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Arab dictatorships launching their biggest attack on the masses

category international | imperialism / war | news report author Tuesday March 15, 2011 05:26author by Mazen Kamalmaz Report this post to the editors

Latest news from our Syrian comrade Mazen Kamalmaz: The situation looks quite bleak for the future of the Arab peoples' revolutions: the official machine of the regimes' repression is unleashed to its maximum in several countries, threatening to put down by brutal force the uprisings of the Libyan, Bahraini and Yemeni masses. Our solidarity is needed in terms of actions of support!
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Arab dictatorships launching their biggest attack on the masses

The situation looks quite bleak for the future of the Arab peoples' revolutions: the official machine of the regimes' repression is unleashed to its maximum in several countries, threatening to put down by brutal force the uprisings of the Libyan, Bahraini and Yemeni masses.


In Libya, the forces of Qaddafi's regime are heading east, overcoming the courageous resistance of the Libyan rebels by its extensive use of bombardment from sea boats, jet fighters and ground multi-missile launchers. The US and some other European governments that showed early enthusiasm for direct military intervention, are claiming now that imposing a no-fly zone over rebel areas is not feasible. This could be understood only in the light of the refusal of the rebellious Libyans of any direct foreign military intervention in their country. Every party made it clear now that the freedom, real freedom, of the Libyan people is not their interest, and that the Libyan masses have to depend solely on their courage and determination against the superior forces of Qaddafi's regime.

Qaddafi put in front of his own people two options: slavery or death. The US, for its part, made it very clear by its actions the way they understand the solution to the crisis: its is either Qaddafi or the US. It is certain that the Libyan rebels still enjoy a very high morale despite that, but it is also certain that the fate of the revolution, including the fate of every Libyan who rose for his or her freedom, looks bleak now.


In Yemen, two days ago, the forces of the regime unleashed a full scale attack against the students of Sana'a University in the square near their university , Taqeer ("change"). 7 protestors lost their lives and many others were injured. It is very much revealing that the same day, the US president Obama called the Yemeni opposition to accept the offer of the Yemeni dictator Ali Saleh to end the struggle and accept minor changes in the political structure of the regime. Saleh, at the same time, promised to protect the lives of the rebellious youth. But again, last night, the baltajia (thugs) of the Saleh's regime attacked the people. But the square is still under the control of the rebel youth.

Many reports now indicate that a big detachment of policemen and of the regime thugs are preparing another attack on the protestors in the Taqeer square . Again, the youth there are determined to stand for their revolution.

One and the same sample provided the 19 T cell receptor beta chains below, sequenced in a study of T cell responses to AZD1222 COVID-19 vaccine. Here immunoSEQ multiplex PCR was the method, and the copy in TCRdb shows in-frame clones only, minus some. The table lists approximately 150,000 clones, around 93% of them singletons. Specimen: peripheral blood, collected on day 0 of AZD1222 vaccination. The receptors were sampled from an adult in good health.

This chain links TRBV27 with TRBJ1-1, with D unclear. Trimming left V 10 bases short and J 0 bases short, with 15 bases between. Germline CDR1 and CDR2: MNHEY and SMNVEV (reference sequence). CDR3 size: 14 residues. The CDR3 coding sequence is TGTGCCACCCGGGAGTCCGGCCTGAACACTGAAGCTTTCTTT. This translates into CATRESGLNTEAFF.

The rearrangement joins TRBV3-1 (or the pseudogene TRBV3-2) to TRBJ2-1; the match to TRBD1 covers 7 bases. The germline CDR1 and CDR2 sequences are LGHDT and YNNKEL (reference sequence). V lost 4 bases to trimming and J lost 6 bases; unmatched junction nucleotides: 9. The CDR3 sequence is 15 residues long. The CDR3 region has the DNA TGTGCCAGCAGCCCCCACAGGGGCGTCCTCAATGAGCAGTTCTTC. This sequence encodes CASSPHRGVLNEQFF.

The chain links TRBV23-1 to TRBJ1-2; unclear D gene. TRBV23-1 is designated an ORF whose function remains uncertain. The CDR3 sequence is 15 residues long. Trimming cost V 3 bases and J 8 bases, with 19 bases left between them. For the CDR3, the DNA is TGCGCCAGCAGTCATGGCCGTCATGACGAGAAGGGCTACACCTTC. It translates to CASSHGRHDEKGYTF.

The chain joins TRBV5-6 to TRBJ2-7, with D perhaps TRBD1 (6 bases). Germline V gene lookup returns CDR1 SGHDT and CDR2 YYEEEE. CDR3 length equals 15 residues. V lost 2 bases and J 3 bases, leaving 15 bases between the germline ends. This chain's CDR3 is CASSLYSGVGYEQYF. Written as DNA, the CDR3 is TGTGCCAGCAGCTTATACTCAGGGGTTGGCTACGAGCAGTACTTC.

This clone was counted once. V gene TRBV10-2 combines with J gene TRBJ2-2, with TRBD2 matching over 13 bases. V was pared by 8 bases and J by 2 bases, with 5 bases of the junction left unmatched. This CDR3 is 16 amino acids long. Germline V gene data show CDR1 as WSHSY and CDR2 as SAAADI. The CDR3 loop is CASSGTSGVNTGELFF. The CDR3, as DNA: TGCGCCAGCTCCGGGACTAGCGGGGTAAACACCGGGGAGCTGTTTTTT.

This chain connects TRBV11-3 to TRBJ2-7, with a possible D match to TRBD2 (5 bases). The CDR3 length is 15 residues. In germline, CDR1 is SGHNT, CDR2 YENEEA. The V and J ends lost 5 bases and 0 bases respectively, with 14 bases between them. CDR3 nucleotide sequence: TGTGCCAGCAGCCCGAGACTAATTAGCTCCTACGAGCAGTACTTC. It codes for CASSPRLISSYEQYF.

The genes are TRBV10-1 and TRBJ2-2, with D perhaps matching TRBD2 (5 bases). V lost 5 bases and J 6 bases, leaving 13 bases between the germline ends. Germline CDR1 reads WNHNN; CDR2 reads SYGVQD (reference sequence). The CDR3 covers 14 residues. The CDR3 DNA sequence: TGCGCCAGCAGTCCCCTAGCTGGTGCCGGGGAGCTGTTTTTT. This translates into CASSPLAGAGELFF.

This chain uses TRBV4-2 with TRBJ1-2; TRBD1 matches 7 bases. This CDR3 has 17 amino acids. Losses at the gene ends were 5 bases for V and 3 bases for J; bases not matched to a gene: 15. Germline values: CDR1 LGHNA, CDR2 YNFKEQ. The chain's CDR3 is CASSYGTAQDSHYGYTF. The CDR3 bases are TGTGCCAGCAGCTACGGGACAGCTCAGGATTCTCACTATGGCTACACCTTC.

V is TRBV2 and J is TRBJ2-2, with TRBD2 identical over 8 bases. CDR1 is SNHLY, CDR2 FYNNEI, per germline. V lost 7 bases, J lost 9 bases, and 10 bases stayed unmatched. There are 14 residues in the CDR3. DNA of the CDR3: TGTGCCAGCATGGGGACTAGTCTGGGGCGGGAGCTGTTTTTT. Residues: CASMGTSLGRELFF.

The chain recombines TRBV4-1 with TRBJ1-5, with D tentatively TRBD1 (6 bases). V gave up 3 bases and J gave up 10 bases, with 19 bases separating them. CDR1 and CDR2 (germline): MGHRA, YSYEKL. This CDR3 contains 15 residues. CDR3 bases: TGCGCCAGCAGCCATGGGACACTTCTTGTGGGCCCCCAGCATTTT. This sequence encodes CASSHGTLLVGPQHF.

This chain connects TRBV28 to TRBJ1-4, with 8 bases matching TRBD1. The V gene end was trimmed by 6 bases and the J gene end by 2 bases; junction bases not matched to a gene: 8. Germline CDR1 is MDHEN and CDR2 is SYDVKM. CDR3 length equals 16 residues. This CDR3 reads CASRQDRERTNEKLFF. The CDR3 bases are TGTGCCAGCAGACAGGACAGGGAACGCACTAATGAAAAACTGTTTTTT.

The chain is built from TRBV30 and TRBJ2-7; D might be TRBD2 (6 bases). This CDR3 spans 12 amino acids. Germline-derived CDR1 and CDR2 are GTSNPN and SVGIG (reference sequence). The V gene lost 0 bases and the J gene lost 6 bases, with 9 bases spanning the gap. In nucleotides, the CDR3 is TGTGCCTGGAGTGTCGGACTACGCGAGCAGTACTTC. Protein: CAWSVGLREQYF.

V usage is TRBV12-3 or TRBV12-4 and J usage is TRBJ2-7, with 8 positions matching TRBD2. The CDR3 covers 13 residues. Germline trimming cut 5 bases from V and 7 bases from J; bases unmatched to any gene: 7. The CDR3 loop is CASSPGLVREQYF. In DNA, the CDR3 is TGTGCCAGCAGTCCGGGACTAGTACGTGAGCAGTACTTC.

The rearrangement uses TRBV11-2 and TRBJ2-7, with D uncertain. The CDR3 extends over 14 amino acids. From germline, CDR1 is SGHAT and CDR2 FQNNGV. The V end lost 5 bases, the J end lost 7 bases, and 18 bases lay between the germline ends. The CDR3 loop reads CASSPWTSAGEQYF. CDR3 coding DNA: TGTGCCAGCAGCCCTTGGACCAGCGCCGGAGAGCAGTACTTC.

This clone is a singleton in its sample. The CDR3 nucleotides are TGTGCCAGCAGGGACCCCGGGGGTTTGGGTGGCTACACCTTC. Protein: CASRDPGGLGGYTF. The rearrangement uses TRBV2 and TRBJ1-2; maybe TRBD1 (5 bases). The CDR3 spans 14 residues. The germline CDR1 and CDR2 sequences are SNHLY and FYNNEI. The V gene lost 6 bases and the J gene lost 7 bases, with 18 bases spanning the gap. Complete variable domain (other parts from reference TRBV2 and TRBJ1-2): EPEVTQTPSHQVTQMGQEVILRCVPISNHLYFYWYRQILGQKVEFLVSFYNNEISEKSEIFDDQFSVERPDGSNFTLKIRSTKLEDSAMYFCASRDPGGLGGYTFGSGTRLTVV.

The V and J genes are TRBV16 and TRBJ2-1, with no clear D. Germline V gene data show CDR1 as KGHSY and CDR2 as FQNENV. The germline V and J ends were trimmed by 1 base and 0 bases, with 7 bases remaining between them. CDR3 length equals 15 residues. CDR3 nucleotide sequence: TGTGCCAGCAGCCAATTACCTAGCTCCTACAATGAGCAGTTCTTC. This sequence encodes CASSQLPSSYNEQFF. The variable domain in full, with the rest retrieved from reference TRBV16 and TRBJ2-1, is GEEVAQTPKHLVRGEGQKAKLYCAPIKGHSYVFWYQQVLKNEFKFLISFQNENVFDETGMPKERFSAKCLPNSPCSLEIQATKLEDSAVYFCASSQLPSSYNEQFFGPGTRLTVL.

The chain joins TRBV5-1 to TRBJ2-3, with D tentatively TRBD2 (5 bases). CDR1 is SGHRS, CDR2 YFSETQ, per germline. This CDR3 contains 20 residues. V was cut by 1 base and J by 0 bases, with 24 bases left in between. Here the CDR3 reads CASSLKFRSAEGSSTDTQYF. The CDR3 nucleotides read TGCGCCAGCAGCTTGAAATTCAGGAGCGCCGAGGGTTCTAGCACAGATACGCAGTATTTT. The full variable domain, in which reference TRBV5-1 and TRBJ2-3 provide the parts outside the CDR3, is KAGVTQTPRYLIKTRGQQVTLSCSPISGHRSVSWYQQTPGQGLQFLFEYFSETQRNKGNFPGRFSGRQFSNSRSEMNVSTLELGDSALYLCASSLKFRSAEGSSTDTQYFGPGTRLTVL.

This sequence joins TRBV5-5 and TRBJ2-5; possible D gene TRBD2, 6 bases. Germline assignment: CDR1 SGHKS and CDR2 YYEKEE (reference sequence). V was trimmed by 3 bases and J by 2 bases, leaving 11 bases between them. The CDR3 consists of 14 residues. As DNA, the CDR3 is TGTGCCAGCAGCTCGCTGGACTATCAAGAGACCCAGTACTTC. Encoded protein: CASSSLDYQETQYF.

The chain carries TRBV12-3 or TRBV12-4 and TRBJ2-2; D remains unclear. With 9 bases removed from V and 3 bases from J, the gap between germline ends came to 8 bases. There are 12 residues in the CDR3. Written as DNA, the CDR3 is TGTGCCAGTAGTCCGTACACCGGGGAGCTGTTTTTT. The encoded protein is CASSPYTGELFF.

The latest news coming from Bahrain is about the intervention of over 1,000 troops from neighbouring Saudi Arabia and some other Gulf states to support the royal regime against the uprising of its own people. What we can expect is only bloodshed. The Saudi monarchy is imitating the role of the most reactionary regimes in front of regional upheavals, exactly like the Tzarist tyranny or the Prussian one in the face of the 19th century European revolutions, acting as a mercinary... the Saudi king himself, despite his illness at that time, called US president Obama to criticise the latter's criticisms toward Mubarak, and vowed to support the Egyptian dictator to the end.

Bahrain hosts one of the biggest US military bases in the region and the world, so no one can claim that a Saudi intervention would take place without US consent. What this means is that the regimes, the dictatorships in the region, are going to practice the worst possible repression against their people in rebellion in order to put an end to the wave of rebellions and protests demanding freedom, jobs, equality, political participation and decent life for all.

No trust in Western or Eastern Powers

There's no need to comment about the position of Western or Eastern powers that are supporting, either openly or indirectly, these brutally repressive dictatorships. It is clear that the revolutions can both win or be defeated, despite the euphoria of the early preliminary victories in Tunisia and Egypt. Its defeat is the ultimate goal of all the elites, dictatorships, repressors and exploiters, not only in the Middle East or North Africa, but everywhere, from the US to the People's Republic of China and the Russian Federation.

It is clear that sometimes, due to the brutality of the regimes' repression or weaknesses on the side of the people, it cannot win without the help of international support, of the masses everywhere. In fact, this is more than a call for solidarity or temporary support. This is a call for joint actions against the same enemies. If it is true that some revolutions cannot win depending only on the local masses' actions, it is true also that these dictatorships cannot survive or maintain their repression without the support of the big powers in the world, the centres of the globalized corporate "new order", the big imperialist powers. They are allies, so we are also allies in our struggles, we, the exploited masses of the world. It is clear now that our peoples are facing the same enemies, that our victory is yours, and our defeat is your defeat for sure.